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Home > News > National medical research trial brings potential benefits to women in north Cumbria

National medical research trial brings potential benefits to women in north Cumbria

Posted on Thursday 11th July 2019
Rachel-Hardy-and-Dr-Hipple

The results of a national medical research trial could bring benefits to women in north Cumbria with bleeding in pregnancy who have experienced previous miscarriages.

North Cumbria University Hospitals NHS Trust was one of 48 centres in the UK to take part in in the ‘PRISM’ trial which studied over 4,000 pregnant women. 31 of those women attended the Cumberland Infirmary in Carlisle where Dr Laura Hipple, associate specialist in obstetrics & gynaecology was leading the trial alongside Rachel Hardy, research midwife.

The findings of the trial has shown that giving the hormone progesterone can prevent miscarriages in those who have bleeding in early pregnancy and who have had previous miscarriages. Progesterone is a natural hormone that helps to grow the lining of the womb and supports the immune system.  

Miscarriage affects one in five women, and vaginal bleeding in early pregnancy is linked to an increased risk of it happening. 

The PRISM trial was a randomised controlled trial with half of the 4153 women given progesterone and half given placebo (dummy) tablets. The results showed that for women experiencing bleeding in early pregnancy:

  • With no previous miscarriages there was no benefit found
  • With one or more previous miscarriages there was a 5% increase in live births
  • With three or more previous miscarriages there was a 15% increase in live births

Dr Laura Hipple explains: “This is the first time we have had clear evidence about this drug and the women it may benefit. While the treatment is not helpful for all women with bleeding in pregnancy we will be changing our clinical practice regarding those with bleeding and a history of repeated losses in future. 

“We are extremely proud of and grateful to the women who took part in this trial. When they agreed to take part they didn’t know if it would be of benefit to them but they knew they could be helping others in the future.”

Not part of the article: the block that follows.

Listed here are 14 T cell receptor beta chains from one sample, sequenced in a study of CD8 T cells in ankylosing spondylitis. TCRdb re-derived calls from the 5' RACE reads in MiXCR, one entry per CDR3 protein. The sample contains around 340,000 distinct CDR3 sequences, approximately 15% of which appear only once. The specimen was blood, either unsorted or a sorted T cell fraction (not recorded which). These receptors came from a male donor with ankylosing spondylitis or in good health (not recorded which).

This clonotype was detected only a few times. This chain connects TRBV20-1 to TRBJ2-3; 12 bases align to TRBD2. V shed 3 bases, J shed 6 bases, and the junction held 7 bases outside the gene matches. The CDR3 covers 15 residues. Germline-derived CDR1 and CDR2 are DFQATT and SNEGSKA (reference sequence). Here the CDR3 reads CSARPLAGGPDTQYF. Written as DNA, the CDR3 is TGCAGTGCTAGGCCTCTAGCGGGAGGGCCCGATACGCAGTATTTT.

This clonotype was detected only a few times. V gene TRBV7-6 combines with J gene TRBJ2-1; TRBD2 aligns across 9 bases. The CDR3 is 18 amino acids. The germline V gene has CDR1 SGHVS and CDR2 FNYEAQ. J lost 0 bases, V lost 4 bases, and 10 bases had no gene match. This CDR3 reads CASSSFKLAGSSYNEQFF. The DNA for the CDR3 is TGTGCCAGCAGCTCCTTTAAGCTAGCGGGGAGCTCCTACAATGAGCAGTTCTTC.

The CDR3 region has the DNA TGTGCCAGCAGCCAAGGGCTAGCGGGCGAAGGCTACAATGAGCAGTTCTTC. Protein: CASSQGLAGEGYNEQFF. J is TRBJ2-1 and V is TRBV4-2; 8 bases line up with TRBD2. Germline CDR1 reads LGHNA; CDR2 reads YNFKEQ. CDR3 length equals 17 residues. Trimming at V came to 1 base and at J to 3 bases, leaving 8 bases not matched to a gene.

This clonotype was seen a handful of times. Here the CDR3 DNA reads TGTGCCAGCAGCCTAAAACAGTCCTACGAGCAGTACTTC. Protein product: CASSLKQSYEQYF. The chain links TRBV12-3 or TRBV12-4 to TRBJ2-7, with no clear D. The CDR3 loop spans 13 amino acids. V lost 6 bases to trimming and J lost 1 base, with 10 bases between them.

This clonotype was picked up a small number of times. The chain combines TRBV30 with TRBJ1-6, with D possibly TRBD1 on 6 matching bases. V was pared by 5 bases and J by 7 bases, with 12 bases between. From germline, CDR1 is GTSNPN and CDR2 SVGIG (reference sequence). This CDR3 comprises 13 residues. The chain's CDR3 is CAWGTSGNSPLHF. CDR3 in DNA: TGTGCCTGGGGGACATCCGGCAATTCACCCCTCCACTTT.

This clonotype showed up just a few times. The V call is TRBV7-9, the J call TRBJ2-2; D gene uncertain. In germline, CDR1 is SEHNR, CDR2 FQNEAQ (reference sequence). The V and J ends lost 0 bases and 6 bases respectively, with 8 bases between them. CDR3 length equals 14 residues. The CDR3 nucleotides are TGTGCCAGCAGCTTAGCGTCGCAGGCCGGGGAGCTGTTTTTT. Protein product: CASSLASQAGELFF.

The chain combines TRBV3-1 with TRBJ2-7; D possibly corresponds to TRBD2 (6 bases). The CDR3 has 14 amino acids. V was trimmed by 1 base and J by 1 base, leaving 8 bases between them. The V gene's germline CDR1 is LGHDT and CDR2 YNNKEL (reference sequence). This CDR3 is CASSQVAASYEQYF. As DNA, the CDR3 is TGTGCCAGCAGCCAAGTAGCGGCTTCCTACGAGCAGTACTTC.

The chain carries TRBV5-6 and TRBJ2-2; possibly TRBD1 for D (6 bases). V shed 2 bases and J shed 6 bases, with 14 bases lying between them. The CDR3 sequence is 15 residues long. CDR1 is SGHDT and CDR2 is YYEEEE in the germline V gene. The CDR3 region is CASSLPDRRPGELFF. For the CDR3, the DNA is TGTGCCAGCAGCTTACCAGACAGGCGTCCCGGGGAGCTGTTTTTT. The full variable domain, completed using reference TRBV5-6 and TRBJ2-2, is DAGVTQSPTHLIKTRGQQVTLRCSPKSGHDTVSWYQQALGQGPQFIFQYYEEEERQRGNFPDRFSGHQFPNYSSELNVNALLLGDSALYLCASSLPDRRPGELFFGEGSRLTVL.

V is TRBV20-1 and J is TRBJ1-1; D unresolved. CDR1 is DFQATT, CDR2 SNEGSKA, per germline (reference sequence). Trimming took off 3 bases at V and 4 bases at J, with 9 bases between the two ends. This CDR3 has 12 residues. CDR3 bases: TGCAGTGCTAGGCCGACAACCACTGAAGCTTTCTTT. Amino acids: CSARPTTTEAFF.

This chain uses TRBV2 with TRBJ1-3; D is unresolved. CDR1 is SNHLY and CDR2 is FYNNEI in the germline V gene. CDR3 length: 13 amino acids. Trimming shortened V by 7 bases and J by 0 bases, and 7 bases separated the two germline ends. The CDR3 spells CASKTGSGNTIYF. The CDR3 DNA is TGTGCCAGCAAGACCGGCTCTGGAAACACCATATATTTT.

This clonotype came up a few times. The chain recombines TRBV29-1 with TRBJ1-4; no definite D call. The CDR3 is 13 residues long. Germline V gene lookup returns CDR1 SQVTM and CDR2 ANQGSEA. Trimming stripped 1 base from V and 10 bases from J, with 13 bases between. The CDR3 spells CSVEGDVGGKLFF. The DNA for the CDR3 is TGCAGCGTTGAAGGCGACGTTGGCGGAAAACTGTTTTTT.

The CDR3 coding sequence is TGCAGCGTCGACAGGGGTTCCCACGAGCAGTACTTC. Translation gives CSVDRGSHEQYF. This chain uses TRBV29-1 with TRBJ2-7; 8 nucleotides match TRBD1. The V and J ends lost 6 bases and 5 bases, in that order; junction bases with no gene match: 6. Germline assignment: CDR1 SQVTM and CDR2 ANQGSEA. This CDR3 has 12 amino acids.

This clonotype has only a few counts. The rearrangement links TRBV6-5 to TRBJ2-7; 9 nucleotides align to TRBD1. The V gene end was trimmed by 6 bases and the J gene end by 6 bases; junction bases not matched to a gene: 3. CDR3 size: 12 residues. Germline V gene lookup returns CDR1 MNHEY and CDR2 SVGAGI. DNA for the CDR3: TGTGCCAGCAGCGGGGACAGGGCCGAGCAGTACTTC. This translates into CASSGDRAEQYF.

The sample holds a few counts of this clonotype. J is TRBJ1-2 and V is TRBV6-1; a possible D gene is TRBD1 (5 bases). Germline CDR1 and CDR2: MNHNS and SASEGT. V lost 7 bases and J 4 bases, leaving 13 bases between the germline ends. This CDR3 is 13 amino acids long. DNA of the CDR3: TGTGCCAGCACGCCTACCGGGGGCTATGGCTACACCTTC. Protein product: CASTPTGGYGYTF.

Rachel Hardy, added: “Clinical research is very much about teamwork between the staff involved and the people who agree to take part. By taking part in research here in Cumbria it enables us to stay up to date with clinical best practice and to make key breakthroughs such as in the PRISM trial. We could not have achieved this without commitment from our colleagues and from the women who agreed to take part.”

Although the results are encouraging, Dr Hipple would like to emphasise the importance of a healthy lifestyle in preventing miscarriages: “All women who are planning a pregnancy can reduce their risk of miscarriage by stopping smoking and ensuring they are a normal weight before conceiving.” 

The PRISM trial was funded by the National Institute for Health Research (NIHR) and coordinated by the Birmingham Clinical Trials Unit and the Tommy’s National Centre for Miscarriage Research

For more information about planning a pregnancy, visit https://www.tommys.org/pregnancy-information/planning-pregnancy

Light vaginal bleeding is relatively common during the first trimester (first 3 months) of pregnancy and doesn't necessarily mean you're having a miscarriage. If you have vaginal bleeding in early pregnancy, contact your GP or midwife as soon as possible. If the bleeding is extremely heavy, or associated with persistent or severe pain, or you feel faint or unwell please attend your nearest emergency department. For more information about miscarriage see : www.miscarriageassociation.org.uk